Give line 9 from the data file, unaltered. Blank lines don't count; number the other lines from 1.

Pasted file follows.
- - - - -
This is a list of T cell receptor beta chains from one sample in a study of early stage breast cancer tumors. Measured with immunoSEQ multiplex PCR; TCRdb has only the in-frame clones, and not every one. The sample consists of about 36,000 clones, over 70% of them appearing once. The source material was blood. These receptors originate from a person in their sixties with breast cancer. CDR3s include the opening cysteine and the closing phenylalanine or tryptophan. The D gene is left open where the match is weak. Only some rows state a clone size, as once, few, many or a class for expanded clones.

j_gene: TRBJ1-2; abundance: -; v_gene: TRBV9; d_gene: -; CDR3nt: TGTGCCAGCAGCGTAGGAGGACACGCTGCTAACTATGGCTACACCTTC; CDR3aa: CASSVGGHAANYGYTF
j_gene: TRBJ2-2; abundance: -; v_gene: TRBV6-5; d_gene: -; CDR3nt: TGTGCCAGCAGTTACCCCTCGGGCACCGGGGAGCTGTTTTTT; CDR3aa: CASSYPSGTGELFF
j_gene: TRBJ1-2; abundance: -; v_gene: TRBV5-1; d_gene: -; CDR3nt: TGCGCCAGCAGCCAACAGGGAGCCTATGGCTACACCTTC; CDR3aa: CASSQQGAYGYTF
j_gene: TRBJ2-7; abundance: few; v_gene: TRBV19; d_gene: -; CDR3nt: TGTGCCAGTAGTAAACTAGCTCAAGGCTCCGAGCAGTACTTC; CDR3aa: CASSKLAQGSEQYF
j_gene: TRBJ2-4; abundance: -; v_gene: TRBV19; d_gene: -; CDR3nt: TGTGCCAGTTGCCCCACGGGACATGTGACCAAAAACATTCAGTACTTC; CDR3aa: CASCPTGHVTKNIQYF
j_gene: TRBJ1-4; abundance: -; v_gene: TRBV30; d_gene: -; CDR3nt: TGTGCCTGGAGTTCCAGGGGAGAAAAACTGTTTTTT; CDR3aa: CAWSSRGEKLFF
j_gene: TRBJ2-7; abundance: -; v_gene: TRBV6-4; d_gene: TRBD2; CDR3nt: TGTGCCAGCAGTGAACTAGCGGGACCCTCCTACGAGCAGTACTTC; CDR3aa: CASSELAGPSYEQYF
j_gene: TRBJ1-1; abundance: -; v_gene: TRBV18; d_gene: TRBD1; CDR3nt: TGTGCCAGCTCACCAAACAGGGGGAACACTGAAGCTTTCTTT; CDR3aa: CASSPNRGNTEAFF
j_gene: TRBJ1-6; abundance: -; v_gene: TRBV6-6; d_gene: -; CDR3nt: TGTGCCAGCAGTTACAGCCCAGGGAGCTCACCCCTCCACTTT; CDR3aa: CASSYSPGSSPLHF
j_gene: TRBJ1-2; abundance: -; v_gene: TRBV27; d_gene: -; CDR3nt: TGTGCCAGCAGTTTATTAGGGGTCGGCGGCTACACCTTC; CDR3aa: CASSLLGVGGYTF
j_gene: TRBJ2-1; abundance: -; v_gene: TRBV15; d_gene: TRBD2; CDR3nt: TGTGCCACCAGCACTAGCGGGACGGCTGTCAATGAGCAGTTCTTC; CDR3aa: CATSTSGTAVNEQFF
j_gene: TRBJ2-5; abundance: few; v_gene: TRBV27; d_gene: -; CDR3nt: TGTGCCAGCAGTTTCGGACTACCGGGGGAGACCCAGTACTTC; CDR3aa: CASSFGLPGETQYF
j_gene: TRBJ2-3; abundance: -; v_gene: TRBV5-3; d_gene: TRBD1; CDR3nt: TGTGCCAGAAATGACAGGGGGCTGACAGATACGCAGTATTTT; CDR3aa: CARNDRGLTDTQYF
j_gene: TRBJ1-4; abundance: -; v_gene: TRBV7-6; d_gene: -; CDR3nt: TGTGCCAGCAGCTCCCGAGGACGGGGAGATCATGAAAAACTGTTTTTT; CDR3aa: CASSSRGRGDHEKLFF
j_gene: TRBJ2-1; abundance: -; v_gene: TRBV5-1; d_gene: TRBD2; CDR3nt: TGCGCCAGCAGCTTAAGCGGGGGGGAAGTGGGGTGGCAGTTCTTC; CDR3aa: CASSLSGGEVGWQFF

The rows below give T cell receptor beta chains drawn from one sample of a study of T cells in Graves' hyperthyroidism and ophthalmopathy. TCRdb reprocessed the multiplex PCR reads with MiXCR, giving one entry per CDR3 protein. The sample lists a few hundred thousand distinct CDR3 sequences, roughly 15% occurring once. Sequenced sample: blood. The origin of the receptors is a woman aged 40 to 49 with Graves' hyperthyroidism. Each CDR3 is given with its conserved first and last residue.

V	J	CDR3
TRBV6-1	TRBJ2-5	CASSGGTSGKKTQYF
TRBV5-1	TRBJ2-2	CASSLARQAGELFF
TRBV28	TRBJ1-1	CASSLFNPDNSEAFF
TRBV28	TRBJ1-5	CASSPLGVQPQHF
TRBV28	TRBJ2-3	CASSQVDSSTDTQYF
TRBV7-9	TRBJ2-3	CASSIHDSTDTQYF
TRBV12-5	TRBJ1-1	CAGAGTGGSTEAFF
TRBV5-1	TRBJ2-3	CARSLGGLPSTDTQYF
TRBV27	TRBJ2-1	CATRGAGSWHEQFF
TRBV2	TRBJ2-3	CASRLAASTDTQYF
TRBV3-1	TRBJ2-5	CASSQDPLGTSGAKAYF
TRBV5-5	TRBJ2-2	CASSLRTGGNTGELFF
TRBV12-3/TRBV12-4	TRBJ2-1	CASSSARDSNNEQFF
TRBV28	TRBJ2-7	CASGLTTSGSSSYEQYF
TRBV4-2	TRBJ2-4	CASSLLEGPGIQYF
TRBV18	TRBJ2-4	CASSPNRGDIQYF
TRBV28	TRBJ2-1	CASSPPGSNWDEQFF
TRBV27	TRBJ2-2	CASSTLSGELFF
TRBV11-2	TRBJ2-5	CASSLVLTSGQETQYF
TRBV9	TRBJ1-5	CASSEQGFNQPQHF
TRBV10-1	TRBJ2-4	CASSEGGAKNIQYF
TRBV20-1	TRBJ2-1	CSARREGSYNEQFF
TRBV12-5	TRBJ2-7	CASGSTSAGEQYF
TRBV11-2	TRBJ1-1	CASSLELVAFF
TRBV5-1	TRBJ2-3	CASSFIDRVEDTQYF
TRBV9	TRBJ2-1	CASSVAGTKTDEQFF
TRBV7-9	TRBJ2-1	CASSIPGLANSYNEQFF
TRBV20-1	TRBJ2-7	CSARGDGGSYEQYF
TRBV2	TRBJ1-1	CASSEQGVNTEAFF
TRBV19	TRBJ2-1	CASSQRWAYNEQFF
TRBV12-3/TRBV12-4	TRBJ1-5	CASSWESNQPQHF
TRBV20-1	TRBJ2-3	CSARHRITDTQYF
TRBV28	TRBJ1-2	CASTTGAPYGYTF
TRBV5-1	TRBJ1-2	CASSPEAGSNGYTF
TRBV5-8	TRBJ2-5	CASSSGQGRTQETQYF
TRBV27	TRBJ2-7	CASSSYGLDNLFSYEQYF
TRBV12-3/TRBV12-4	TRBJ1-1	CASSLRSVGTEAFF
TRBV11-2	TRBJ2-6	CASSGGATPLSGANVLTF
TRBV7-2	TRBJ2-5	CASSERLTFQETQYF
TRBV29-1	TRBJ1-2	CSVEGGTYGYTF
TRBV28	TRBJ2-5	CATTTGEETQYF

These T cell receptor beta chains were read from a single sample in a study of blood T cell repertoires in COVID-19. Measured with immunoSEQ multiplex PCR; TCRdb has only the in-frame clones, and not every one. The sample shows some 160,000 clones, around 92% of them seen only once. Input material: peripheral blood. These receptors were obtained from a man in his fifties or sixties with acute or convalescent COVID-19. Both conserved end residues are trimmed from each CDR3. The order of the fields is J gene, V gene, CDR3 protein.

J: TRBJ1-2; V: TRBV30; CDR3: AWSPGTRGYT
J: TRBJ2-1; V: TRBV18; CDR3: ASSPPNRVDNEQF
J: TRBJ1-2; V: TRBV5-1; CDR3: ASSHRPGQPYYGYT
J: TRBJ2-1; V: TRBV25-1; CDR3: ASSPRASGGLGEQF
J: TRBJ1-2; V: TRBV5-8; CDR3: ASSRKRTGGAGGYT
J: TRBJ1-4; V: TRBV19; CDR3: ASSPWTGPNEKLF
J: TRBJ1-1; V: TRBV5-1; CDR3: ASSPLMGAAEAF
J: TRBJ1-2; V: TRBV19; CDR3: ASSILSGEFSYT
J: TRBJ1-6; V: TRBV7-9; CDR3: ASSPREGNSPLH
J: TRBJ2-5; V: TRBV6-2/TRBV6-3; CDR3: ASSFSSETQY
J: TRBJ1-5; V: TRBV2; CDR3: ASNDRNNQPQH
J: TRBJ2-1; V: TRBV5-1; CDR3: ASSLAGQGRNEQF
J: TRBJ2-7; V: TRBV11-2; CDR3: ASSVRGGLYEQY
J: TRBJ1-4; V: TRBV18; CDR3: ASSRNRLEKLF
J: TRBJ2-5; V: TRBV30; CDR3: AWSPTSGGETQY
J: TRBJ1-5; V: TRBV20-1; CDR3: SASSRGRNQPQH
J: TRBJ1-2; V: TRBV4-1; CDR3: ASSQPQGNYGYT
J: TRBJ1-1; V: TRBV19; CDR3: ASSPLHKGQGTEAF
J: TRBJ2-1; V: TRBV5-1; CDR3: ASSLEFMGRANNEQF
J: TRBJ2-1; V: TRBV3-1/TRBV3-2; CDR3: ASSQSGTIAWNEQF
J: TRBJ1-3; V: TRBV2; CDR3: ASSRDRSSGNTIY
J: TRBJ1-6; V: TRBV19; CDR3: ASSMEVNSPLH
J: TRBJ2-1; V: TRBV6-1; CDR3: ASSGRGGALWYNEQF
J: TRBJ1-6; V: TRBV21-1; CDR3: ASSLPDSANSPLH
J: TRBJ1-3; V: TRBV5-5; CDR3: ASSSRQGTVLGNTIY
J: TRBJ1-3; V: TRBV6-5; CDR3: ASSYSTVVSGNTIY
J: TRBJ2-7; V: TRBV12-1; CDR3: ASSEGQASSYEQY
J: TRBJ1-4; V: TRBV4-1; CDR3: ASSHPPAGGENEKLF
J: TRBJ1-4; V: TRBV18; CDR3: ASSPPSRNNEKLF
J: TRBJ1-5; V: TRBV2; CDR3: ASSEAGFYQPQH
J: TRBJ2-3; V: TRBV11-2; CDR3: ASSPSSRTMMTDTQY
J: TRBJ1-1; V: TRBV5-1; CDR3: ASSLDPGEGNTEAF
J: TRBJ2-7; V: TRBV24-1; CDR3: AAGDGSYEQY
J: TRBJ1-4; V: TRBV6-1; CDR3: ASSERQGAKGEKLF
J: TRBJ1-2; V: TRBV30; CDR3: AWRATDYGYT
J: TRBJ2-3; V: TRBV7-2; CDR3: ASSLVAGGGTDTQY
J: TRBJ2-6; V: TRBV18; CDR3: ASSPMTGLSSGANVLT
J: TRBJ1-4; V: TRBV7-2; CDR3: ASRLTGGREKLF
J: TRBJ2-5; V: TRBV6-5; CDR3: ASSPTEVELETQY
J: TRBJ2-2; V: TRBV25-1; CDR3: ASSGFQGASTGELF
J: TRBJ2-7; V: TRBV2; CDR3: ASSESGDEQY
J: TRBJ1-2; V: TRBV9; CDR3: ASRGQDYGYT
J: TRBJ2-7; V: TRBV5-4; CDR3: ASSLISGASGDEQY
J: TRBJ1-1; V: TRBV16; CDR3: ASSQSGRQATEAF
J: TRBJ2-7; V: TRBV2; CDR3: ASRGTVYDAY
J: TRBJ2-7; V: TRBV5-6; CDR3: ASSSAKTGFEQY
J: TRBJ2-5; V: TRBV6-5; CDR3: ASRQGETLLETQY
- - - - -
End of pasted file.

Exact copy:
j_gene: TRBJ1-1; abundance: -; v_gene: TRBV18; d_gene: TRBD1; CDR3nt: TGTGCCAGCTCACCAAACAGGGGGAACACTGAAGCTTTCTTT; CDR3aa: CASSPNRGNTEAFF